Roadmap of the Book


The Forgotten Jesus and the Trinity You Never Knew


Excerpt from pages 208-213 of the book


Meditation on the Lord Jesus Christ


He is the unique Jesus Christ, the one who is at once authoritative and yet humble, powerful and at once gentle, demanding perfect righteousness yet gracious and forgiving, patient yet overturning tables in the temple, one before whom we stand in awe and yet one who is approachable, calm and yet with deep feelings and emotions, apparently concealing and yet in truth revealing himself to us, drawing people’s attention to himself and yet totally non-egocentric, condemning sin and yet willing to die for sinners, died and yet has risen, having all things and yet giving up all, one who is rich and yet standing alongside the poor, one who fully understands us but is himself not understood.
 
He was not of the world but he looked on the lost and broken world with compassion and sympathy. He understood their pains, he understands our struggles. His heart goes out to the needy, his hand reaches out to the poor. Though he was not of the world, he was in the world and in his love and compassion he committed himself totally to the world to save it. He was born not in a palace but a stable and a manger were sufficient for him. He was not protected by an army of royal palace guards but he was persecuted and exiled as an infant refugee (to Egypt). He chose not to grow up in a wealthy and well-known family but in a carpenter’s home he was raised. He could have been rich and famous, but he chose to stand in solidarity with the humble and the needy. Indeed he came to preach good news to the poor, he came to comfort those who mourned. He came to heal the broken-hearted and bind up their bodily wounds. He reached out his hand to those crying, imprisoned, and set the captives free. He gave sight to the blind that their eyes could see the light. He drew close to the rejected and despised that they might know his love. He touched those who were afflicted so that they might be restored. He spoke tenderly to the downcast that they might have hope in him. He was gentle with the weak that they might gain strength from him. He came to those who faced death that they might live again. A bruised reed he will not break, and a smoldering wick he will not snuff out. He wept with those who wept and cried with those who cried that they might know that their Lord is by their side.
 
He treasured each and every human life; for each he came to live and die. He came to heal and to preach, that we may know God’s Kingdom had arrived. He came to teach God’s Kingdom and righteousness that we may repent and do God’s perfect will. He spoke not as one with borrowed authority, but he spoke with full conviction and the very authority of God. His words pierced our hearts, his teaching awakened our spirit, his righteousness exposed our darkness and vain conceit. He came not to condemn, he came not to judge, he came to show the way of eternal life to us. He had no home to stay, he had nowhere to lay his head, but he came to bring us to our eternal home of rest. He longed for us to come under his wing, but there were many who were not willing. He grieved at their stubborn will, but for one sinner who repented, with the angels in heaven he rejoiced. He was the one doing the greatest things in the history of the world and yet he remained humble and unassuming. He could have enjoyed the admiration and the praises from the people (or even from himself), but he retreated from these so that no vain conceit was found in him. He sought not his own glory but the glory of the one who sent him. He was the one not doing the things that the crowd expected or desired but he was the one who resolutely did the will of God and fulfilled his Father’s mission for him.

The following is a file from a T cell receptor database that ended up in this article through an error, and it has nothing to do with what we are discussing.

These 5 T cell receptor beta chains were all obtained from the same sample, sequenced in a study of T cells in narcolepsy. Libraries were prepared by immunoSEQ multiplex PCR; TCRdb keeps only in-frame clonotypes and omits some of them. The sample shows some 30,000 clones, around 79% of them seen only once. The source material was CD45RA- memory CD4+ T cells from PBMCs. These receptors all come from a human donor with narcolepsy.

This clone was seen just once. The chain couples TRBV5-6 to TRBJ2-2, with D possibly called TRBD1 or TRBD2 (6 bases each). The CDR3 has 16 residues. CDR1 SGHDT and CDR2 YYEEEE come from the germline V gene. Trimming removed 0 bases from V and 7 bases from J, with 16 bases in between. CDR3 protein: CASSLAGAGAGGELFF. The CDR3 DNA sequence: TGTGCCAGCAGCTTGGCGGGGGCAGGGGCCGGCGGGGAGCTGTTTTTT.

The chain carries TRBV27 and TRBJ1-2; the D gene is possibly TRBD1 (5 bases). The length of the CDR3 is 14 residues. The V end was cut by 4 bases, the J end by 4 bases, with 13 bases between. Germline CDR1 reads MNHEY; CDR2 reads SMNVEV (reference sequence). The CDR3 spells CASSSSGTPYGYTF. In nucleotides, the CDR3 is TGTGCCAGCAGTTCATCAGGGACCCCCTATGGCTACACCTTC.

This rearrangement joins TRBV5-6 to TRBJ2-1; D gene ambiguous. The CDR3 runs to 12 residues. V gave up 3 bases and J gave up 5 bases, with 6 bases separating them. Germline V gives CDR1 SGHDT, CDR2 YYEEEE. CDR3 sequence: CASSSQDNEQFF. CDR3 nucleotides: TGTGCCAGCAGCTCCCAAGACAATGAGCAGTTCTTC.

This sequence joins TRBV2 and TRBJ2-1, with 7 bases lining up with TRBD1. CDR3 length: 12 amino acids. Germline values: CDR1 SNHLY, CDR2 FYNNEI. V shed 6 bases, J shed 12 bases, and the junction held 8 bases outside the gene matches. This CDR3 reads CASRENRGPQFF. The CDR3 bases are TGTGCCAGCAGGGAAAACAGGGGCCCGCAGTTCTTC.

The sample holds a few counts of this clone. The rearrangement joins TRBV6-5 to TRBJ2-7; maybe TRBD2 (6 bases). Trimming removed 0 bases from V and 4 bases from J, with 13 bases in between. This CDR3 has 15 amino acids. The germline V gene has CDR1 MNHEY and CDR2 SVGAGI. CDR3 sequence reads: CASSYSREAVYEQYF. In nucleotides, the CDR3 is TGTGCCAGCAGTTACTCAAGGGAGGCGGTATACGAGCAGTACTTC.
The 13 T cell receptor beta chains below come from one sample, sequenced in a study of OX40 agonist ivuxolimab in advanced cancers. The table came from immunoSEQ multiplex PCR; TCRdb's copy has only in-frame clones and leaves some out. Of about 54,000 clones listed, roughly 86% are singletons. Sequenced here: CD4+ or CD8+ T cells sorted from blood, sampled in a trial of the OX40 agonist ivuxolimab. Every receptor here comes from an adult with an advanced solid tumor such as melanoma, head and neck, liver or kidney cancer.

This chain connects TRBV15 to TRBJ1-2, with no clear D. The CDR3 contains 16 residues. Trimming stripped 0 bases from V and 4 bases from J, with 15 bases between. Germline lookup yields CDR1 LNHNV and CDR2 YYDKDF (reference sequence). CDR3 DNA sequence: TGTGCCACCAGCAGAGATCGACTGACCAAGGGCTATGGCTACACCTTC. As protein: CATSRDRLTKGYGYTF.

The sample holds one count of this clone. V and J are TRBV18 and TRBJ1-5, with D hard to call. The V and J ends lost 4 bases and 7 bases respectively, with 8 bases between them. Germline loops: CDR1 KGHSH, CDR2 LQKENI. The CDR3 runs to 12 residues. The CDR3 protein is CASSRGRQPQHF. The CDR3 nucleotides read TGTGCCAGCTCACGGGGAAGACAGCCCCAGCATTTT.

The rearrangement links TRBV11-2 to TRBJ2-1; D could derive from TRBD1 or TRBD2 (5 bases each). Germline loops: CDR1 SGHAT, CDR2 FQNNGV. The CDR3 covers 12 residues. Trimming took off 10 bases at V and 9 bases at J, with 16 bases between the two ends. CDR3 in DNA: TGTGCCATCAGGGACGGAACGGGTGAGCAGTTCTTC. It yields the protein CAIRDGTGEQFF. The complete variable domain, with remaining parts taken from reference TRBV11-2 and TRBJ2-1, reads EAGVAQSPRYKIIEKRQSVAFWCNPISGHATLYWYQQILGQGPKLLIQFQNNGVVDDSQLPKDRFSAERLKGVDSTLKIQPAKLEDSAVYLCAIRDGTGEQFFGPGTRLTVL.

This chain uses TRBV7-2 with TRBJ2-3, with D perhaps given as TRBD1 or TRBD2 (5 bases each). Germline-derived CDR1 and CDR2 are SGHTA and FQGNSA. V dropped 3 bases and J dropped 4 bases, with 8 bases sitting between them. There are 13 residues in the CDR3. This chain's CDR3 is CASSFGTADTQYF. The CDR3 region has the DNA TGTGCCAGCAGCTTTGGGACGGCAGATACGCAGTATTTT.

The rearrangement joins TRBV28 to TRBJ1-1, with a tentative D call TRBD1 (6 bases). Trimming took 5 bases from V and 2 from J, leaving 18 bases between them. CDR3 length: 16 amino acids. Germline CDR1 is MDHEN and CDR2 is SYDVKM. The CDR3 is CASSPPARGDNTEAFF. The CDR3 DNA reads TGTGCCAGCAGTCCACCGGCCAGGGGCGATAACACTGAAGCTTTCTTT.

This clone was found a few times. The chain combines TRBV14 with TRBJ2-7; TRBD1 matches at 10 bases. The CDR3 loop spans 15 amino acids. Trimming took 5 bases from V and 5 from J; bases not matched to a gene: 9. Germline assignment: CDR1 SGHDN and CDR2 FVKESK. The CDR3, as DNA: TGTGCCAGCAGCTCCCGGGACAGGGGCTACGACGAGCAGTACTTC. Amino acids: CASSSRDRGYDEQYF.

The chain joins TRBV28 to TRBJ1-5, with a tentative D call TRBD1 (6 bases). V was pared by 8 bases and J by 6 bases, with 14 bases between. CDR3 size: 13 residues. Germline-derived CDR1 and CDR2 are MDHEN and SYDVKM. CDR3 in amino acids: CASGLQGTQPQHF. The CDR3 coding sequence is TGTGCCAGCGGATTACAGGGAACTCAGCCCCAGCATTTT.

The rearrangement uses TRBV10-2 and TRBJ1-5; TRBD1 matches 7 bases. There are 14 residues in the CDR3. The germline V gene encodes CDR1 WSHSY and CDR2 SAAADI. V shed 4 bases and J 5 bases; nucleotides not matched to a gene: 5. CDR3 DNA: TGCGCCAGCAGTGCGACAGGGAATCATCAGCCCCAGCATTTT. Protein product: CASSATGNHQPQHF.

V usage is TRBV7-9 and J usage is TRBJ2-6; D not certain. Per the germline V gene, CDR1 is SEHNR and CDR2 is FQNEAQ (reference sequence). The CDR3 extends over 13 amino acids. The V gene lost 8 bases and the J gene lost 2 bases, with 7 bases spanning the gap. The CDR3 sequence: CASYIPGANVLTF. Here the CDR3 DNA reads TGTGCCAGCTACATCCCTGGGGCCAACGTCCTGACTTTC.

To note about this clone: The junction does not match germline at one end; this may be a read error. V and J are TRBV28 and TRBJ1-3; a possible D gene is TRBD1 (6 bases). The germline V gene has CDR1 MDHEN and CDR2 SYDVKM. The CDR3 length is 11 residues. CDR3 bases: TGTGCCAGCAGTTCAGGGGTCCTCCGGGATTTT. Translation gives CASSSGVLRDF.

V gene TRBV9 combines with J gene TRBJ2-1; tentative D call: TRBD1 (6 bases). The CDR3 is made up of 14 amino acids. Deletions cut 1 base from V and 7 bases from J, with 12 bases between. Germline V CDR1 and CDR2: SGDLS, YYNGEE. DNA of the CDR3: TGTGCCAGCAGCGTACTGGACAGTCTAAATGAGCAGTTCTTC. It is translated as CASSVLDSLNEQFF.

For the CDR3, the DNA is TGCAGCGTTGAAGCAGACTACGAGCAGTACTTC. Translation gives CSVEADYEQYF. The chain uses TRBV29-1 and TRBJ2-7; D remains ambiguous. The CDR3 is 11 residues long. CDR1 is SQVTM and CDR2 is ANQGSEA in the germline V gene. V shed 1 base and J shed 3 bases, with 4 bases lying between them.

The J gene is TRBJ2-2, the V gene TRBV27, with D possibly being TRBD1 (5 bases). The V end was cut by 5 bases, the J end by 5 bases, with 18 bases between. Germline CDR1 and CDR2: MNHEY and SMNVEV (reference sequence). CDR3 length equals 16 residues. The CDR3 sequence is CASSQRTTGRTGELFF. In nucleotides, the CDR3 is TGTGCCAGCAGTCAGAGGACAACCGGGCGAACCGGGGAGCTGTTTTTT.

He was born under the law but he was not bound by the law, but rather fulfilling it. He saw that the letter kills but the spirit gives life, and freedom. He was living in a world plagued by barriers to relationship (religious/ritualistic, ethnic or otherwise) but he was daring to challenge and overcome these barriers. He boldly taught the unconditional love of his Father and practiced this revolutionary love in his own life—courageously, radically confronting and transcending these barriers to set the people free. His radical teaching and his revolutionary action liberated the people to experience the unconditional love of his Father, but he aroused the anger of the religious leaders who eventually put him to death. He was veiled to those who rejected and persecuted him but he opened wide his heart and offered his friendship to those who trusted in him. He was not aloof from the people, but was found approachable by those who drew near to him. He was not ascetic, but with his friends and disciples he enjoyed and gave thanks for all that his Father had provided. He was not indulgent or enslaved by anything, but he was free to abstain for his Father’s will (e.g., the temptations in the desert). Indeed he was free from bondage, fear and guilt; in his freedom he shared his love and his life with those around him and fulfilled the very will of God. He did not look at the outside of a person or the outside of things but he looked into the heart of the matter and people’s hearts. He was never lost for words but in every situation he always knew and spoke his words of wisdom and his words of grace; with authority and decisiveness he showed himself to be the Lord. He was not merely teaching the greatest truth in the history of the world, but he was practicing what he preached. He was never divided, but his inner and outer were always integrated in truth. He is truly the way, the truth and the life of God and he is the Lord.